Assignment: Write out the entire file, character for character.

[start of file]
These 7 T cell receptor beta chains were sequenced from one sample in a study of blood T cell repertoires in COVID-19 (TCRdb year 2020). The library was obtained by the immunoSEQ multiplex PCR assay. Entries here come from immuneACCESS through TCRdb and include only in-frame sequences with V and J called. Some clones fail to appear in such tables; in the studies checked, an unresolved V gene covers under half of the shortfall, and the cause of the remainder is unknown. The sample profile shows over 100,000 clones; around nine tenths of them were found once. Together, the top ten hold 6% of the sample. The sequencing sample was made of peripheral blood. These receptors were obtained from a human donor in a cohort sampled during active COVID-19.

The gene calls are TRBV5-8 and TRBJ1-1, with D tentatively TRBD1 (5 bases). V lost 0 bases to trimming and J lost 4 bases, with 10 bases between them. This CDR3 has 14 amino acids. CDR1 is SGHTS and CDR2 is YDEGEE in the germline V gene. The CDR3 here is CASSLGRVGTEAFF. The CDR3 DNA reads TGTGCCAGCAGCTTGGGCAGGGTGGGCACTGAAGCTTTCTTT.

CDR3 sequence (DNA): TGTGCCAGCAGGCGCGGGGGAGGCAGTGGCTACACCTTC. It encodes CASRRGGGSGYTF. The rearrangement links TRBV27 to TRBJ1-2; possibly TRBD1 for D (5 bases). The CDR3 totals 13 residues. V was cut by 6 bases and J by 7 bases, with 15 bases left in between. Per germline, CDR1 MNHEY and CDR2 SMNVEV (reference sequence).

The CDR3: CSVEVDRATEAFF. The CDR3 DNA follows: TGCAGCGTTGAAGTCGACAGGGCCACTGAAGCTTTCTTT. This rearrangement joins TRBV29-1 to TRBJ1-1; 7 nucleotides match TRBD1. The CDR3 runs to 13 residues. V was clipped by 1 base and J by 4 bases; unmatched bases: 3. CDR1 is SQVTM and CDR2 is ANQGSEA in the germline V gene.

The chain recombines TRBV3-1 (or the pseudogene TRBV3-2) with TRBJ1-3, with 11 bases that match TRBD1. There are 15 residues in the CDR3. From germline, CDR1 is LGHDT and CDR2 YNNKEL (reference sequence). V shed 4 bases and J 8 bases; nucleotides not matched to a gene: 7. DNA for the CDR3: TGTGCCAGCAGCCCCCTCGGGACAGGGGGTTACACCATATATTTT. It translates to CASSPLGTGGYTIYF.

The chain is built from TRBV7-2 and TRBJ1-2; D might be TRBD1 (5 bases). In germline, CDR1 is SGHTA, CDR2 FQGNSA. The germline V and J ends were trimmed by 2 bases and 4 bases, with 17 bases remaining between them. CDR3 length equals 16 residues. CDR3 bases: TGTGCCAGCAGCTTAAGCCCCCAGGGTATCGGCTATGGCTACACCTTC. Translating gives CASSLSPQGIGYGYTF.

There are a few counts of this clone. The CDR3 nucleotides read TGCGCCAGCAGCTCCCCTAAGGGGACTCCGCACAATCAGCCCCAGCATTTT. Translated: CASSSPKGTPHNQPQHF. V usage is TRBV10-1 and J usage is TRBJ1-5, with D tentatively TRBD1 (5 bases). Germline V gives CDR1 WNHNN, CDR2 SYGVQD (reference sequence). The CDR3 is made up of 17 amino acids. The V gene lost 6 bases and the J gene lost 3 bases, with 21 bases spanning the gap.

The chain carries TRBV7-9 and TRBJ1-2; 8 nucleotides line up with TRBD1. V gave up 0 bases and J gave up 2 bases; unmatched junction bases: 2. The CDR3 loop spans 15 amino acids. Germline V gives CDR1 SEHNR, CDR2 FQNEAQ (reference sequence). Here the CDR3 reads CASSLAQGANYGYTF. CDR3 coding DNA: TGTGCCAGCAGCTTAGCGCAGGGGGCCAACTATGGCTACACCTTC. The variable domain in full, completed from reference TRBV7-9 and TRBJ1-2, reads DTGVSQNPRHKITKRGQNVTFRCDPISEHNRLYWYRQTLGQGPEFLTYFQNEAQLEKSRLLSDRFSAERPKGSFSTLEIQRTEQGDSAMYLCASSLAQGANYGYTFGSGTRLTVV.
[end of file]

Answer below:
These 7 T cell receptor beta chains were sequenced from one sample in a study of blood T cell repertoires in COVID-19 (TCRdb year 2020). The library was obtained by the immunoSEQ multiplex PCR assay. Entries here come from immuneACCESS through TCRdb and include only in-frame sequences with V and J called. Some clones fail to appear in such tables; in the studies checked, an unresolved V gene covers under half of the shortfall, and the cause of the remainder is unknown. The sample profile shows over 100,000 clones; around nine tenths of them were found once. Together, the top ten hold 6% of the sample. The sequencing sample was made of peripheral blood. These receptors were obtained from a human donor in a cohort sampled during active COVID-19.

The gene calls are TRBV5-8 and TRBJ1-1, with D tentatively TRBD1 (5 bases). V lost 0 bases to trimming and J lost 4 bases, with 10 bases between them. This CDR3 has 14 amino acids. CDR1 is SGHTS and CDR2 is YDEGEE in the germline V gene. The CDR3 here is CASSLGRVGTEAFF. The CDR3 DNA reads TGTGCCAGCAGCTTGGGCAGGGTGGGCACTGAAGCTTTCTTT.

CDR3 sequence (DNA): TGTGCCAGCAGGCGCGGGGGAGGCAGTGGCTACACCTTC. It encodes CASRRGGGSGYTF. The rearrangement links TRBV27 to TRBJ1-2; possibly TRBD1 for D (5 bases). The CDR3 totals 13 residues. V was cut by 6 bases and J by 7 bases, with 15 bases left in between. Per germline, CDR1 MNHEY and CDR2 SMNVEV (reference sequence).

The CDR3: CSVEVDRATEAFF. The CDR3 DNA follows: TGCAGCGTTGAAGTCGACAGGGCCACTGAAGCTTTCTTT. This rearrangement joins TRBV29-1 to TRBJ1-1; 7 nucleotides match TRBD1. The CDR3 runs to 13 residues. V was clipped by 1 base and J by 4 bases; unmatched bases: 3. CDR1 is SQVTM and CDR2 is ANQGSEA in the germline V gene.

The chain recombines TRBV3-1 (or the pseudogene TRBV3-2) with TRBJ1-3, with 11 bases that match TRBD1. There are 15 residues in the CDR3. From germline, CDR1 is LGHDT and CDR2 YNNKEL (reference sequence). V shed 4 bases and J 8 bases; nucleotides not matched to a gene: 7. DNA for the CDR3: TGTGCCAGCAGCCCCCTCGGGACAGGGGGTTACACCATATATTTT. It translates to CASSPLGTGGYTIYF.

The chain is built from TRBV7-2 and TRBJ1-2; D might be TRBD1 (5 bases). In germline, CDR1 is SGHTA, CDR2 FQGNSA. The germline V and J ends were trimmed by 2 bases and 4 bases, with 17 bases remaining between them. CDR3 length equals 16 residues. CDR3 bases: TGTGCCAGCAGCTTAAGCCCCCAGGGTATCGGCTATGGCTACACCTTC. Translating gives CASSLSPQGIGYGYTF.

There are a few counts of this clone. The CDR3 nucleotides read TGCGCCAGCAGCTCCCCTAAGGGGACTCCGCACAATCAGCCCCAGCATTTT. Translated: CASSSPKGTPHNQPQHF. V usage is TRBV10-1 and J usage is TRBJ1-5, with D tentatively TRBD1 (5 bases). Germline V gives CDR1 WNHNN, CDR2 SYGVQD (reference sequence). The CDR3 is made up of 17 amino acids. The V gene lost 6 bases and the J gene lost 3 bases, with 21 bases spanning the gap.

The chain carries TRBV7-9 and TRBJ1-2; 8 nucleotides line up with TRBD1. V gave up 0 bases and J gave up 2 bases; unmatched junction bases: 2. The CDR3 loop spans 15 amino acids. Germline V gives CDR1 SEHNR, CDR2 FQNEAQ (reference sequence). Here the CDR3 reads CASSLAQGANYGYTF. CDR3 coding DNA: TGTGCCAGCAGCTTAGCGCAGGGGGCCAACTATGGCTACACCTTC. The variable domain in full, completed from reference TRBV7-9 and TRBJ1-2, reads DTGVSQNPRHKITKRGQNVTFRCDPISEHNRLYWYRQTLGQGPEFLTYFQNEAQLEKSRLLSDRFSAERPKGSFSTLEIQRTEQGDSAMYLCASSLAQGANYGYTFGSGTRLTVV.